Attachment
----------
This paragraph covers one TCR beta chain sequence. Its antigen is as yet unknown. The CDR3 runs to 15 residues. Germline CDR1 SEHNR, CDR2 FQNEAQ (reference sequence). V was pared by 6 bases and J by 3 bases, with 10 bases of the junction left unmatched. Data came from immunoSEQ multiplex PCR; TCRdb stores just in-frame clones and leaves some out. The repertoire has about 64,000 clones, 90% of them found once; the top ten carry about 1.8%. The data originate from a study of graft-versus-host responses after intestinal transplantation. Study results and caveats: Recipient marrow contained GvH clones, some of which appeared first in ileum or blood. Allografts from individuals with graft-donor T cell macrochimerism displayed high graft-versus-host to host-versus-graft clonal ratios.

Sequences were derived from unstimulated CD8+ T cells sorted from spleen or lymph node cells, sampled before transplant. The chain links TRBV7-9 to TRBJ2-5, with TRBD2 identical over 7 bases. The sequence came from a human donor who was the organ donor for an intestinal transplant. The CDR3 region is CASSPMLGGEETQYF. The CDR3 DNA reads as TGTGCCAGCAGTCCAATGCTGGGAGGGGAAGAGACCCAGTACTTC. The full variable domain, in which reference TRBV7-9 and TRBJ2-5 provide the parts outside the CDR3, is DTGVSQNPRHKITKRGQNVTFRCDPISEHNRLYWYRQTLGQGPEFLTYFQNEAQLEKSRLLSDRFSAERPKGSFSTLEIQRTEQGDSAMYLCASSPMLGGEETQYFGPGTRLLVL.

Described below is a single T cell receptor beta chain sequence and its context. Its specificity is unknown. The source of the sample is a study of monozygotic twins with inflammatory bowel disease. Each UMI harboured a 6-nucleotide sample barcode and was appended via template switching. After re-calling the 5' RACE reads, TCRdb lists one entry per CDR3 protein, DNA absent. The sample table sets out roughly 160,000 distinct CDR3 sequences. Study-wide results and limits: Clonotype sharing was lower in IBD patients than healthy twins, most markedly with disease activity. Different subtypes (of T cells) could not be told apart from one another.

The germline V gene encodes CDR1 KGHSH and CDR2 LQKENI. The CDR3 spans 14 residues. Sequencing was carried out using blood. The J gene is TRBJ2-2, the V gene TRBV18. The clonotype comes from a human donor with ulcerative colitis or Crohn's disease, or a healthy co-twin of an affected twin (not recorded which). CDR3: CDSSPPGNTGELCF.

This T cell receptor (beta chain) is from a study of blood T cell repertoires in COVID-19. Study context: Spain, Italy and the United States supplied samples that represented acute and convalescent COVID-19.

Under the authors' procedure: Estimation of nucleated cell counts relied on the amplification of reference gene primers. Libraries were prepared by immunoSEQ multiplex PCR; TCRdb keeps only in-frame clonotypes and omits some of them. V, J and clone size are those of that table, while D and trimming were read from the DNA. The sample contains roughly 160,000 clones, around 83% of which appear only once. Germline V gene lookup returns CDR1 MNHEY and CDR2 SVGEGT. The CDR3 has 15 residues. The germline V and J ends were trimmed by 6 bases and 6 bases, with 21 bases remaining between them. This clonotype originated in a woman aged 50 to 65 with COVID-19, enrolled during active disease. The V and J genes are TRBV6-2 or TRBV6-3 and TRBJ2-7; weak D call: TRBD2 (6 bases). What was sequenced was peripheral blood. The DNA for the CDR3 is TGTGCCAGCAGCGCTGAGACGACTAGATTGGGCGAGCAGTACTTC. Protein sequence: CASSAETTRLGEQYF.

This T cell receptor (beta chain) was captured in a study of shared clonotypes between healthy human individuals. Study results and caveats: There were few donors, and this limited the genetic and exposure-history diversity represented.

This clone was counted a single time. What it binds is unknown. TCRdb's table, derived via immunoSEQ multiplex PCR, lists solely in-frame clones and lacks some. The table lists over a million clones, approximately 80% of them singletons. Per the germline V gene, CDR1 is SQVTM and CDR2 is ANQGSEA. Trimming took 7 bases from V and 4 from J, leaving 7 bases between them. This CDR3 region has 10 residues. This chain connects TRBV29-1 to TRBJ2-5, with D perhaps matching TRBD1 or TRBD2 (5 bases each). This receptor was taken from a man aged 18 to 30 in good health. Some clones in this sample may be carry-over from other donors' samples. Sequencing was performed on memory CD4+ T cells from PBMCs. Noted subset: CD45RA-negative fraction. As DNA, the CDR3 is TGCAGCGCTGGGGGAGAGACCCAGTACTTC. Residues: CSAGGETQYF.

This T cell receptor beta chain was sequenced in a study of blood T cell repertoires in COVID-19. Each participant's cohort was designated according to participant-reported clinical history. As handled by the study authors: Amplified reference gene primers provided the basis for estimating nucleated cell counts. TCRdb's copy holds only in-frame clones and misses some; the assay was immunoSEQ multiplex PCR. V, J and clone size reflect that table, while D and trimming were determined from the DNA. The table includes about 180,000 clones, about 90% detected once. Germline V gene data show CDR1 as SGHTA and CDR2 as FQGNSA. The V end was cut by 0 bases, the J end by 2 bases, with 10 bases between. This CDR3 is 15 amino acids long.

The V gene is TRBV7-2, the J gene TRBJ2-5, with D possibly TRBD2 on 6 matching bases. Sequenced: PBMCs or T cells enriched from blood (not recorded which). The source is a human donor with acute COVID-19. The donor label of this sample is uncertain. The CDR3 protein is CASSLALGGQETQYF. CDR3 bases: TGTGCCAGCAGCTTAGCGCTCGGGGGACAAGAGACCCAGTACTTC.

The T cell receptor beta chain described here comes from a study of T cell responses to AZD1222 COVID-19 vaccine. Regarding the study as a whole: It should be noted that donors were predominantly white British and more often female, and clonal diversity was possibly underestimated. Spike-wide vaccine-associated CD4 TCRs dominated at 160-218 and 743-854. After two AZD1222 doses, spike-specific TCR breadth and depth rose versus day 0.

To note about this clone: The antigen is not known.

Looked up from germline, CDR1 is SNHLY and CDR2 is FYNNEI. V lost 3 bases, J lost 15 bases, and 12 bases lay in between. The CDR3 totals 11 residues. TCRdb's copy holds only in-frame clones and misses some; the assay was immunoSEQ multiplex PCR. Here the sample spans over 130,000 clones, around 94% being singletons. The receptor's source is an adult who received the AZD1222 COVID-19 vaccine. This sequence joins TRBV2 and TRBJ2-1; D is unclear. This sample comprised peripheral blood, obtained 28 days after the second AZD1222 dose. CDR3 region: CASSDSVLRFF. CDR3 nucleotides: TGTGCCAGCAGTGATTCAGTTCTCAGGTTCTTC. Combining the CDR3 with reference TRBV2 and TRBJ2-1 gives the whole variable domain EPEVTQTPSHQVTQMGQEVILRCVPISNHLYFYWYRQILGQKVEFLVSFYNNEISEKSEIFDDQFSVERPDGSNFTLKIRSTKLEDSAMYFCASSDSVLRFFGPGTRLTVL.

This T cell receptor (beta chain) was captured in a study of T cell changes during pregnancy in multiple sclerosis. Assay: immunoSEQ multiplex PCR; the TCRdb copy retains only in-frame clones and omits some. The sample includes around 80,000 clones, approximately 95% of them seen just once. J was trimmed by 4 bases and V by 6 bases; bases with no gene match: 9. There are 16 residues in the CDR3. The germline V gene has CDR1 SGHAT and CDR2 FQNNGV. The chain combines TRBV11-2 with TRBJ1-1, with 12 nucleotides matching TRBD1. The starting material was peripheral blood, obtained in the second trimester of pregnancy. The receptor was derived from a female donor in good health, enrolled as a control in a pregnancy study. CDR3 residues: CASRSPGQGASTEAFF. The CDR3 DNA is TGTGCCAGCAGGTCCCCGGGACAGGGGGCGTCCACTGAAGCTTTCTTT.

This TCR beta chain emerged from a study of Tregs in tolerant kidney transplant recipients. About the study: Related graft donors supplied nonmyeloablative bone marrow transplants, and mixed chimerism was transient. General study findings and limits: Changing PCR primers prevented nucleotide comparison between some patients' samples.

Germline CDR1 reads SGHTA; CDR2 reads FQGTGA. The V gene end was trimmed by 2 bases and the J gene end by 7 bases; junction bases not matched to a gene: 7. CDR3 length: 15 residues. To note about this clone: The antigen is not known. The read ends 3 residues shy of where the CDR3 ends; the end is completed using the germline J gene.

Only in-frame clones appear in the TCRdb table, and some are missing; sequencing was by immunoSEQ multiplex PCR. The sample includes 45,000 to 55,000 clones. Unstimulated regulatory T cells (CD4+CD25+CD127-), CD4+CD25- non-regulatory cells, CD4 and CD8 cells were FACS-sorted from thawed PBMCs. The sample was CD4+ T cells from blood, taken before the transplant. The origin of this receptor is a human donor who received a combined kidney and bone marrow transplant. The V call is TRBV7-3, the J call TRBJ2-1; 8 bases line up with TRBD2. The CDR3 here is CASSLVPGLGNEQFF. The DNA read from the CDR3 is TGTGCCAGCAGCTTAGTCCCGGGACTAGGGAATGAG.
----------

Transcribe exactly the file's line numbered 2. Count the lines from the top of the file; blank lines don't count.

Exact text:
Sequences were derived from unstimulated CD8+ T cells sorted from spleen or lymph node cells, sampled before transplant. The chain links TRBV7-9 to TRBJ2-5, with TRBD2 identical over 7 bases. The sequence came from a human donor who was the organ donor for an intestinal transplant. The CDR3 region is CASSPMLGGEETQYF. The CDR3 DNA reads as TGTGCCAGCAGTCCAATGCTGGGAGGGGAAGAGACCCAGTACTTC. The full variable domain, in which reference TRBV7-9 and TRBJ2-5 provide the parts outside the CDR3, is DTGVSQNPRHKITKRGQNVTFRCDPISEHNRLYWYRQTLGQGPEFLTYFQNEAQLEKSRLLSDRFSAERPKGSFSTLEIQRTEQGDSAMYLCASSPMLGGEETQYFGPGTRLLVL.